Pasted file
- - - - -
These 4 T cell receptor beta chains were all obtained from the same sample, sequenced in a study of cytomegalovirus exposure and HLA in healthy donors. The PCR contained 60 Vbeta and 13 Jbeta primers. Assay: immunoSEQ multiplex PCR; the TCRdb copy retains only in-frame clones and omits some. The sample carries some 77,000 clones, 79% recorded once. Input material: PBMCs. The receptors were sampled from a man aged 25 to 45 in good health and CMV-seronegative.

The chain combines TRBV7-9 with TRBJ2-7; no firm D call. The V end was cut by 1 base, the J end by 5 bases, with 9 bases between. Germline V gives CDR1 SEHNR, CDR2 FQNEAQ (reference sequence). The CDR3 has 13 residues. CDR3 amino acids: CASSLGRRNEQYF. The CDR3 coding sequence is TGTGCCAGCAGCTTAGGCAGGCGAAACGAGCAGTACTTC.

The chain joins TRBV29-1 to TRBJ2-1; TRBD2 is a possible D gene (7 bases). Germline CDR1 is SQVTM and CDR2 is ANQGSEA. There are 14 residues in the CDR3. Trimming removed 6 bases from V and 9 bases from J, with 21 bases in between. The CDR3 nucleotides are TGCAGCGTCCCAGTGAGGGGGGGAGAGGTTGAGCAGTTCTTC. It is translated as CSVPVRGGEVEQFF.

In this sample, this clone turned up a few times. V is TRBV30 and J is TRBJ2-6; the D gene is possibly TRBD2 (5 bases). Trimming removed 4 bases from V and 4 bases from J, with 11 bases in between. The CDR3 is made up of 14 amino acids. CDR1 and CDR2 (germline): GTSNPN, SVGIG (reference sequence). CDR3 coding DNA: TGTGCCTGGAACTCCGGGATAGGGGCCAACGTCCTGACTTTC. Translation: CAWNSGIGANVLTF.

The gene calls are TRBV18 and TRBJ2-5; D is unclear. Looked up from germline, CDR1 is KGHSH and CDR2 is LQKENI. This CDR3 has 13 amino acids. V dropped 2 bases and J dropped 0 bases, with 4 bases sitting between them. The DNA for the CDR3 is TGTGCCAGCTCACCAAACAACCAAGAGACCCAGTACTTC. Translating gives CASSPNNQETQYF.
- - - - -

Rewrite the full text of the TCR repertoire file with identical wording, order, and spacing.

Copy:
These 4 T cell receptor beta chains were all obtained from the same sample, sequenced in a study of cytomegalovirus exposure and HLA in healthy donors. The PCR contained 60 Vbeta and 13 Jbeta primers. Assay: immunoSEQ multiplex PCR; the TCRdb copy retains only in-frame clones and omits some. The sample carries some 77,000 clones, 79% recorded once. Input material: PBMCs. The receptors were sampled from a man aged 25 to 45 in good health and CMV-seronegative.

The chain combines TRBV7-9 with TRBJ2-7; no firm D call. The V end was cut by 1 base, the J end by 5 bases, with 9 bases between. Germline V gives CDR1 SEHNR, CDR2 FQNEAQ (reference sequence). The CDR3 has 13 residues. CDR3 amino acids: CASSLGRRNEQYF. The CDR3 coding sequence is TGTGCCAGCAGCTTAGGCAGGCGAAACGAGCAGTACTTC.

The chain joins TRBV29-1 to TRBJ2-1; TRBD2 is a possible D gene (7 bases). Germline CDR1 is SQVTM and CDR2 is ANQGSEA. There are 14 residues in the CDR3. Trimming removed 6 bases from V and 9 bases from J, with 21 bases in between. The CDR3 nucleotides are TGCAGCGTCCCAGTGAGGGGGGGAGAGGTTGAGCAGTTCTTC. It is translated as CSVPVRGGEVEQFF.

In this sample, this clone turned up a few times. V is TRBV30 and J is TRBJ2-6; the D gene is possibly TRBD2 (5 bases). Trimming removed 4 bases from V and 4 bases from J, with 11 bases in between. The CDR3 is made up of 14 amino acids. CDR1 and CDR2 (germline): GTSNPN, SVGIG (reference sequence). CDR3 coding DNA: TGTGCCTGGAACTCCGGGATAGGGGCCAACGTCCTGACTTTC. Translation: CAWNSGIGANVLTF.

The gene calls are TRBV18 and TRBJ2-5; D is unclear. Looked up from germline, CDR1 is KGHSH and CDR2 is LQKENI. This CDR3 has 13 amino acids. V dropped 2 bases and J dropped 0 bases, with 4 bases sitting between them. The DNA for the CDR3 is TGTGCCAGCTCACCAAACAACCAAGAGACCCAGTACTTC. Translating gives CASSPNNQETQYF.